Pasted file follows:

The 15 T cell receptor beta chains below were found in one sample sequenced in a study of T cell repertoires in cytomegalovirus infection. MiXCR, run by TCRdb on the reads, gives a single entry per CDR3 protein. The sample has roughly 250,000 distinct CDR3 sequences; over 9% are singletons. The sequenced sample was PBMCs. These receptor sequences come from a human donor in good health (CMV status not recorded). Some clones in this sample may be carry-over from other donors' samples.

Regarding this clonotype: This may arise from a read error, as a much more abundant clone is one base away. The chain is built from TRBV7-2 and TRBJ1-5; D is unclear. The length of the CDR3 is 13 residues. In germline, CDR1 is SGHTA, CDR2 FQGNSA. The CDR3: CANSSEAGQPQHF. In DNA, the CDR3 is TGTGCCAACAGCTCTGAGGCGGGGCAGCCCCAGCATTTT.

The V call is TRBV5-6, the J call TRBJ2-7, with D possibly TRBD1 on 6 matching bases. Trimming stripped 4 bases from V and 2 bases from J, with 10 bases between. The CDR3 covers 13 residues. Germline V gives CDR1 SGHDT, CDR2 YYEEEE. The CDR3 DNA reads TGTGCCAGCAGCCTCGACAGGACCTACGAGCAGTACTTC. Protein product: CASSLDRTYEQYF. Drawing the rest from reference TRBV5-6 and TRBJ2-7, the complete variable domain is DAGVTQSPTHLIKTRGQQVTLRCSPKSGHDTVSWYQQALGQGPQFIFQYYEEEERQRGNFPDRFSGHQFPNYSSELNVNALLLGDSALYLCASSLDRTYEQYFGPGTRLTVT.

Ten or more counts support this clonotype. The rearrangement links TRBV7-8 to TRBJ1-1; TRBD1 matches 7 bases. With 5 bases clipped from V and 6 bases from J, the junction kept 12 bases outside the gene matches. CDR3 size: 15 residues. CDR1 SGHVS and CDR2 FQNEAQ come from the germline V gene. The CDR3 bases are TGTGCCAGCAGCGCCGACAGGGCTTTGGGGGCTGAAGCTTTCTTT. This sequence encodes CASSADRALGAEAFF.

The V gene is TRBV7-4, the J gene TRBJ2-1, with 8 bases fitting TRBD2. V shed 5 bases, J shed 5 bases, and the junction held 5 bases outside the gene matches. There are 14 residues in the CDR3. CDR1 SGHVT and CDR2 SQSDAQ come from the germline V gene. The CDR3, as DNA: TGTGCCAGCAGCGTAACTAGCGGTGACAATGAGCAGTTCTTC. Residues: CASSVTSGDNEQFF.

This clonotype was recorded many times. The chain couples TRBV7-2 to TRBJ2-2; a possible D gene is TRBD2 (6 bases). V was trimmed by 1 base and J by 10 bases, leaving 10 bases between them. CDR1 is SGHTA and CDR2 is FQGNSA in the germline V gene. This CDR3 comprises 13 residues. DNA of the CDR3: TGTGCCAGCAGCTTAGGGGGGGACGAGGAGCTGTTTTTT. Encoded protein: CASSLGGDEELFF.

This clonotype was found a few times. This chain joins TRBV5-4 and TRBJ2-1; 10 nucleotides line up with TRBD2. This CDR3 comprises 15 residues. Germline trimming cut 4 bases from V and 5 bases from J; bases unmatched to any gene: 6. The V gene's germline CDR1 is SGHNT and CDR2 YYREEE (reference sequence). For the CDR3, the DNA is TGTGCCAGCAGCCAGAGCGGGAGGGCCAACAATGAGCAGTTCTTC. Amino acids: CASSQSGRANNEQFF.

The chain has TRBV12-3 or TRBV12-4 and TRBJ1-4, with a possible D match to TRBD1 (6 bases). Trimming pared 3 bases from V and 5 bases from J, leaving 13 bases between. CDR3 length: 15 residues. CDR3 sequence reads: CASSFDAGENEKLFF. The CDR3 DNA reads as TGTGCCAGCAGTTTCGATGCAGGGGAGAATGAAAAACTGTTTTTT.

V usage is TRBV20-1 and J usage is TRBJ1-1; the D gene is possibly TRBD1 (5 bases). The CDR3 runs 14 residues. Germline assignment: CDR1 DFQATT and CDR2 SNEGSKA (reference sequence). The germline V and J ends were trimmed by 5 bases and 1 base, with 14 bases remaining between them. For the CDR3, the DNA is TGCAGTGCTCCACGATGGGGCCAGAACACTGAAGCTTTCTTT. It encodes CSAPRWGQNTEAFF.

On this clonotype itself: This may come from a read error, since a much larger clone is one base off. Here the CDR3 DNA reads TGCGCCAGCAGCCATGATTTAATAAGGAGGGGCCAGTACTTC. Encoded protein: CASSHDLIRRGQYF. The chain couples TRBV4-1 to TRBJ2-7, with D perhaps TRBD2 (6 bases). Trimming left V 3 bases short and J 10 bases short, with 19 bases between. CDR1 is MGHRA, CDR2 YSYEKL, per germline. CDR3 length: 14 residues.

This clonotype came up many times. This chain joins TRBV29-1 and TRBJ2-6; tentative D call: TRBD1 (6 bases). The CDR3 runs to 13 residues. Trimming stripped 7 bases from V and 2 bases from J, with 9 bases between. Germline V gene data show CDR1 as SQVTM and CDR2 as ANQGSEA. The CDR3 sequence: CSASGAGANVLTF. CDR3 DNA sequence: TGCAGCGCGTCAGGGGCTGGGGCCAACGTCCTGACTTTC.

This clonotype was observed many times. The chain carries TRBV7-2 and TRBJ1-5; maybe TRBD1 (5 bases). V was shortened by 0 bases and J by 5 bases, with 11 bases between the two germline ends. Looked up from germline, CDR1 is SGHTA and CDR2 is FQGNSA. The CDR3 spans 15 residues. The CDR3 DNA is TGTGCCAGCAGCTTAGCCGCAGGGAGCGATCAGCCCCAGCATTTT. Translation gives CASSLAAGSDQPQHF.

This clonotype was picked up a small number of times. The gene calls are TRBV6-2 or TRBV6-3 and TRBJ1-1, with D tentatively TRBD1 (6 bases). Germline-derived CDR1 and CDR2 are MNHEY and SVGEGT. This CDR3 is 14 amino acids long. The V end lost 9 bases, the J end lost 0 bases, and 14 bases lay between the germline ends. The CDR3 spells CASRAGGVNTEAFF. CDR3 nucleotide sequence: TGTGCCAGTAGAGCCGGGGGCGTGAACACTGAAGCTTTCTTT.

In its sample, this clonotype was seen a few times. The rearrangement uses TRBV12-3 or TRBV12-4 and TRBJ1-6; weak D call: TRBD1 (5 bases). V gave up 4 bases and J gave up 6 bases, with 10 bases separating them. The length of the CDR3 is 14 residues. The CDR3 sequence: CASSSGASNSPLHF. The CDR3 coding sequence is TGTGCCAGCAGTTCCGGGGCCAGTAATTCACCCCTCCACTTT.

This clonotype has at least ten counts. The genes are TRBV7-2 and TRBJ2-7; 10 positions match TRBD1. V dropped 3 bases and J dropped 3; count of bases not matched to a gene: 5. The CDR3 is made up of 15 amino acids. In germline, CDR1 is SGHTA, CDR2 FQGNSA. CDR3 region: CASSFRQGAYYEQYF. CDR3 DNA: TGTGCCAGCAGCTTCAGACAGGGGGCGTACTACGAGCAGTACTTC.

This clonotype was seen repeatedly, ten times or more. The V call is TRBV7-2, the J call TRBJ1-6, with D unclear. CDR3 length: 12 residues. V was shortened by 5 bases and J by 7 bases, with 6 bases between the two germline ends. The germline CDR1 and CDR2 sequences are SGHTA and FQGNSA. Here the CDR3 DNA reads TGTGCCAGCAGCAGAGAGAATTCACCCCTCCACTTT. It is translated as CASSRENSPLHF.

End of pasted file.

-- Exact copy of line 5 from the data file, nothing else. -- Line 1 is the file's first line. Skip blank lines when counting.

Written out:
The V gene is TRBV7-4, the J gene TRBJ2-1, with 8 bases fitting TRBD2. V shed 5 bases, J shed 5 bases, and the junction held 5 bases outside the gene matches. There are 14 residues in the CDR3. CDR1 SGHVT and CDR2 SQSDAQ come from the germline V gene. The CDR3, as DNA: TGTGCCAGCAGCGTAACTAGCGGTGACAATGAGCAGTTCTTC. Residues: CASSVTSGDNEQFF.